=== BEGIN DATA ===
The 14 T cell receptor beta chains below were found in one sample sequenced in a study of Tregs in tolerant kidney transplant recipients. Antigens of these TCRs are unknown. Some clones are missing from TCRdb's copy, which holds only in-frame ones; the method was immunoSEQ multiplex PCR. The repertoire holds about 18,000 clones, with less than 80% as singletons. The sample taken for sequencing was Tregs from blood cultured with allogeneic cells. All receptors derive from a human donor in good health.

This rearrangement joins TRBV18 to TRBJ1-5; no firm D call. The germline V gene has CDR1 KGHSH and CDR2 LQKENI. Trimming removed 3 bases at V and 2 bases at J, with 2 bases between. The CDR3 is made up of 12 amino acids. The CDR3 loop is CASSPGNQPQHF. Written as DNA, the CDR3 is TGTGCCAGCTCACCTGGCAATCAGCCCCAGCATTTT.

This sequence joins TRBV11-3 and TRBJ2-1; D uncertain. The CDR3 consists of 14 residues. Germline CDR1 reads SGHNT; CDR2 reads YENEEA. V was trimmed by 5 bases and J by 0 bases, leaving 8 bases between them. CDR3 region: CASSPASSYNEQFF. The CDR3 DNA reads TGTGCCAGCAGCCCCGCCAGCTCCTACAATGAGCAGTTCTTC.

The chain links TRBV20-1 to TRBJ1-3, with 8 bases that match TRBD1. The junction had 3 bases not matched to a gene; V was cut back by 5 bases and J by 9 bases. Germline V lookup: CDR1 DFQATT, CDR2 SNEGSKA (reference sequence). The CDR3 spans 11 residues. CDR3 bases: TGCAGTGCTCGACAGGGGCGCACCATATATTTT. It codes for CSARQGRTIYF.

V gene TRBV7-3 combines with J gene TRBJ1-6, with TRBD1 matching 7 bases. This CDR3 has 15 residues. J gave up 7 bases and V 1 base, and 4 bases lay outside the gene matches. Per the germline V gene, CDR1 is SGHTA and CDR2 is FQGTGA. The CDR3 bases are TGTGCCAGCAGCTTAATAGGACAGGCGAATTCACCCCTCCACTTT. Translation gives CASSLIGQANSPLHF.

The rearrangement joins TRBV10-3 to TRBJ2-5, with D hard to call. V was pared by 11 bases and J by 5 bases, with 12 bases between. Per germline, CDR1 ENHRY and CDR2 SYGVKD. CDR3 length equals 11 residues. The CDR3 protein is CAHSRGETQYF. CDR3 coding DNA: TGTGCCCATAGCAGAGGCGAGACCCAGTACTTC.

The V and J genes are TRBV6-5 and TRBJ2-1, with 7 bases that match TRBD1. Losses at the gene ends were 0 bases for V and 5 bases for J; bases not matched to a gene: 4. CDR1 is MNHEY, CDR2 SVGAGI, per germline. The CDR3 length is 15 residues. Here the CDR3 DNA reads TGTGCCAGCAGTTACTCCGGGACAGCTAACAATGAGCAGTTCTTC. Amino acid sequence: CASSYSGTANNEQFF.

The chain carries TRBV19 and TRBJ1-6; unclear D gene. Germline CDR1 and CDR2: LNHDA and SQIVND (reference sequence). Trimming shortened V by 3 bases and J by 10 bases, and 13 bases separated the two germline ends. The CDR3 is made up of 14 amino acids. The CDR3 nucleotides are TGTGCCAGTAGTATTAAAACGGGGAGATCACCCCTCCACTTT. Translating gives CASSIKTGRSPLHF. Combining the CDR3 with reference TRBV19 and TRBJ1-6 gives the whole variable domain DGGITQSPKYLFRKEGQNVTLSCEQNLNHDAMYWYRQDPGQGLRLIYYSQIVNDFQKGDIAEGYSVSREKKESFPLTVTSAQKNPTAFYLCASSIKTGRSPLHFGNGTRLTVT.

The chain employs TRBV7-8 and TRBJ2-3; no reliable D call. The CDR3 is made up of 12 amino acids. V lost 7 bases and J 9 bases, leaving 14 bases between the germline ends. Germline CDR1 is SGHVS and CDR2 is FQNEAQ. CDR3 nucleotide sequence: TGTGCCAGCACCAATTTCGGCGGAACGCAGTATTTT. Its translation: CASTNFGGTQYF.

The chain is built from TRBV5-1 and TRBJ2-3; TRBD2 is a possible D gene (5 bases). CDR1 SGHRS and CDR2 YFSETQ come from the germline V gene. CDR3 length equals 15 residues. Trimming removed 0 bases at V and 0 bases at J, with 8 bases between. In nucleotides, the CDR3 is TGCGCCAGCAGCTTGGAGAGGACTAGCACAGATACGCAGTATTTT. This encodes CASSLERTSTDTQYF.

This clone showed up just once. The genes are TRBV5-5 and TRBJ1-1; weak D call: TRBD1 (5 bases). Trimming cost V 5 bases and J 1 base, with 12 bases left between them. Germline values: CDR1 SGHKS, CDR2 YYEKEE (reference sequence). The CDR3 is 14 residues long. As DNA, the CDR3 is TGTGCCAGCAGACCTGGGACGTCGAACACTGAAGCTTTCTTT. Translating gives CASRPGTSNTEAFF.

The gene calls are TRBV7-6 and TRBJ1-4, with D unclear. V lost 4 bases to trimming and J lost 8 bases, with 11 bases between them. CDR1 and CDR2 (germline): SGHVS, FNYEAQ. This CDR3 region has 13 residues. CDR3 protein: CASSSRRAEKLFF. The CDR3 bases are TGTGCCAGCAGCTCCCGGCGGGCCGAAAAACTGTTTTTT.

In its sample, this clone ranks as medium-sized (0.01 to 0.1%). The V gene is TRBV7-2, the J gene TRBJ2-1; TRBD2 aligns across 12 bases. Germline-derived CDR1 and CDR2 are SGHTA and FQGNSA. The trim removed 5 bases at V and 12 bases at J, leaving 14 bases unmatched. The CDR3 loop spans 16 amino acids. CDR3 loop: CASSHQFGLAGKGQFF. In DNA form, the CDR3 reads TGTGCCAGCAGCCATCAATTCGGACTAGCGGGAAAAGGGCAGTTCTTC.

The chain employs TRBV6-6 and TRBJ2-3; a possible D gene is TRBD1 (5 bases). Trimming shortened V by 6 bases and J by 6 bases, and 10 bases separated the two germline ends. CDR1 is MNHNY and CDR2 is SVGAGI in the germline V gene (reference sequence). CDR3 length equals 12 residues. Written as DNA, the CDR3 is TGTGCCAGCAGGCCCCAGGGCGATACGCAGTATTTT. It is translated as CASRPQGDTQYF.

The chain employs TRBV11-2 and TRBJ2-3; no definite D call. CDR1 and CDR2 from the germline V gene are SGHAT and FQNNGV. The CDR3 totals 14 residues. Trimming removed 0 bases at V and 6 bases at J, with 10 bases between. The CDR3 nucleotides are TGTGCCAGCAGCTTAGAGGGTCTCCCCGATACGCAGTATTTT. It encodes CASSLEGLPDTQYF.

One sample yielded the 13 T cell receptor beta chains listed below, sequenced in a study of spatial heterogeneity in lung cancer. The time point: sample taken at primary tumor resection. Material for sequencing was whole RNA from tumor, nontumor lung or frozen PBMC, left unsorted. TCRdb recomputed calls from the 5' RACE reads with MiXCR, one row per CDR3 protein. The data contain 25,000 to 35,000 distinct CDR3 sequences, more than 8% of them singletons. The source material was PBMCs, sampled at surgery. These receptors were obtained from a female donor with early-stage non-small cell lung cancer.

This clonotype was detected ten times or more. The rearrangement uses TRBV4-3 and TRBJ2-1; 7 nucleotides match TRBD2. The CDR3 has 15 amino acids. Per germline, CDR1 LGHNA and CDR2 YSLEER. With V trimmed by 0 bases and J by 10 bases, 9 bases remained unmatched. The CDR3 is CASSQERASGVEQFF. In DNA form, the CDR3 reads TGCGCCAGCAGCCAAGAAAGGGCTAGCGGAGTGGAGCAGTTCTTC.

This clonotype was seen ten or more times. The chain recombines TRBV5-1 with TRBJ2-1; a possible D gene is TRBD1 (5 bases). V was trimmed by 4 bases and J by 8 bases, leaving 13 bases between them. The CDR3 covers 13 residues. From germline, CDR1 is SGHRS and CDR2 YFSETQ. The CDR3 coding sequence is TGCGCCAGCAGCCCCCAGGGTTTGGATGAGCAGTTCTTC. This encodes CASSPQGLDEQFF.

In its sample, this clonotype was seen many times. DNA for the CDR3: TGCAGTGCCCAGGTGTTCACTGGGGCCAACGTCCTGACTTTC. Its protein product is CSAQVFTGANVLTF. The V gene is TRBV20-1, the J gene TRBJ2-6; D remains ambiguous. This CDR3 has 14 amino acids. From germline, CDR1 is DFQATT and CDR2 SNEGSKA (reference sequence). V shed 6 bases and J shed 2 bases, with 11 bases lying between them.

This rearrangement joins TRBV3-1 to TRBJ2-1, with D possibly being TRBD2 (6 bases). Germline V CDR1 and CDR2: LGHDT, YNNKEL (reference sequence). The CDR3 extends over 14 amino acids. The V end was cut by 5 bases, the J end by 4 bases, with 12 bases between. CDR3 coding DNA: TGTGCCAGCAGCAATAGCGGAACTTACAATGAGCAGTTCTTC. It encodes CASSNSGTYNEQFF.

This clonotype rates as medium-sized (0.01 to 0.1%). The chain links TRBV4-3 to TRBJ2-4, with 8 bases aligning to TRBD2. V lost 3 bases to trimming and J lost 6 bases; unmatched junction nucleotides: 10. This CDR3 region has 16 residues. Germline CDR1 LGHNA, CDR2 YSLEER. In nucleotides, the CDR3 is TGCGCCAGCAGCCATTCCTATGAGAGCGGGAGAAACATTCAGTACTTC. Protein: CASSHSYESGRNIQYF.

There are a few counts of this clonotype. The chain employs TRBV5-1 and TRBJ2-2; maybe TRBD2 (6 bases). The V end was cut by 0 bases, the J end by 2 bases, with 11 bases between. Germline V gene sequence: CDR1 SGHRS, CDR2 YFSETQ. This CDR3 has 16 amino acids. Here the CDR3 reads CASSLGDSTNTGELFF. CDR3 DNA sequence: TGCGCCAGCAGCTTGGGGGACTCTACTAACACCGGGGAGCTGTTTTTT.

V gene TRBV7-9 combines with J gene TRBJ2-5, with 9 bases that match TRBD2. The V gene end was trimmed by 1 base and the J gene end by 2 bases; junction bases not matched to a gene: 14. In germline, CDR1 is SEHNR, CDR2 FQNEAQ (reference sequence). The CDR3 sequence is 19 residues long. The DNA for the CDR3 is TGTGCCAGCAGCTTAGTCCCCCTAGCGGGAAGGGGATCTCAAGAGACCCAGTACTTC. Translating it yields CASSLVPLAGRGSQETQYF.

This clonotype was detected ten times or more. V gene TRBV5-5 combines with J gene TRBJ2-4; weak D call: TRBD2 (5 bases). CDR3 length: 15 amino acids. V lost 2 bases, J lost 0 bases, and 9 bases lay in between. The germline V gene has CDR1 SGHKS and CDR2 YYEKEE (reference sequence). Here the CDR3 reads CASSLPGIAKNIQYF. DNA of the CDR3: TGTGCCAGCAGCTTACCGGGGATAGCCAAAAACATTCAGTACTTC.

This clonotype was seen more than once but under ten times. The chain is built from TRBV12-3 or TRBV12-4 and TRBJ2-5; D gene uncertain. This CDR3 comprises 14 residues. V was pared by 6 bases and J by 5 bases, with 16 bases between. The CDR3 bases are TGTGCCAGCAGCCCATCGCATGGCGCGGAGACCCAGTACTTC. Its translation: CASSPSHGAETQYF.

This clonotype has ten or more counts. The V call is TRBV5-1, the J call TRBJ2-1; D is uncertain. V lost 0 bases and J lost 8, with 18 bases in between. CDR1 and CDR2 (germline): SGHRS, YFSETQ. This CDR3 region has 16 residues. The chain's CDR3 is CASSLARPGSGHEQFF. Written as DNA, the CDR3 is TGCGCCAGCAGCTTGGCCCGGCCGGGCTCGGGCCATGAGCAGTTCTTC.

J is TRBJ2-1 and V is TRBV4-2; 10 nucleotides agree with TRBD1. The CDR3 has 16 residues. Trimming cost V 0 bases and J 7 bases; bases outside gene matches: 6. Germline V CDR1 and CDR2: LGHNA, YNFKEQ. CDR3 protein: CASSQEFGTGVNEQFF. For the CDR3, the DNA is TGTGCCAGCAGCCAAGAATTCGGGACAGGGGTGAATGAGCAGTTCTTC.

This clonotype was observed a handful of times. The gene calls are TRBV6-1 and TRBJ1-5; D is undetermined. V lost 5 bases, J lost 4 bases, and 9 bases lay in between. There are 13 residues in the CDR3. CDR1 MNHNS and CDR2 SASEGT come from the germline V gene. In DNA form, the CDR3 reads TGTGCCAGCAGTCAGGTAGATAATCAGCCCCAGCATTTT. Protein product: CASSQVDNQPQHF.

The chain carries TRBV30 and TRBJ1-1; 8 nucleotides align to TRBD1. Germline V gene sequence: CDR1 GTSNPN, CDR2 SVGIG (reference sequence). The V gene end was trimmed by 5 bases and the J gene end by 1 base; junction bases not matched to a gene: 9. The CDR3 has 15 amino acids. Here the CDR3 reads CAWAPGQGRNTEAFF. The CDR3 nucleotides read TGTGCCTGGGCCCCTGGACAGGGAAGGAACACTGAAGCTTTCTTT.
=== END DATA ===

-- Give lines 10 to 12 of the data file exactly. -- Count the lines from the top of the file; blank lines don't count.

The chain is built from TRBV5-1 and TRBJ2-3; TRBD2 is a possible D gene (5 bases). CDR1 SGHRS and CDR2 YFSETQ come from the germline V gene. CDR3 length equals 15 residues. Trimming removed 0 bases at V and 0 bases at J, with 8 bases between. In nucleotides, the CDR3 is TGCGCCAGCAGCTTGGAGAGGACTAGCACAGATACGCAGTATTTT. This encodes CASSLERTSTDTQYF.

This clone showed up just once. The genes are TRBV5-5 and TRBJ1-1; weak D call: TRBD1 (5 bases). Trimming cost V 5 bases and J 1 base, with 12 bases left between them. Germline values: CDR1 SGHKS, CDR2 YYEKEE (reference sequence). The CDR3 is 14 residues long. As DNA, the CDR3 is TGTGCCAGCAGACCTGGGACGTCGAACACTGAAGCTTTCTTT. Translating gives CASRPGTSNTEAFF.

The gene calls are TRBV7-6 and TRBJ1-4, with D unclear. V lost 4 bases to trimming and J lost 8 bases, with 11 bases between them. CDR1 and CDR2 (germline): SGHVS, FNYEAQ. This CDR3 region has 13 residues. CDR3 protein: CASSSRRAEKLFF. The CDR3 bases are TGTGCCAGCAGCTCCCGGCGGGCCGAAAAACTGTTTTTT.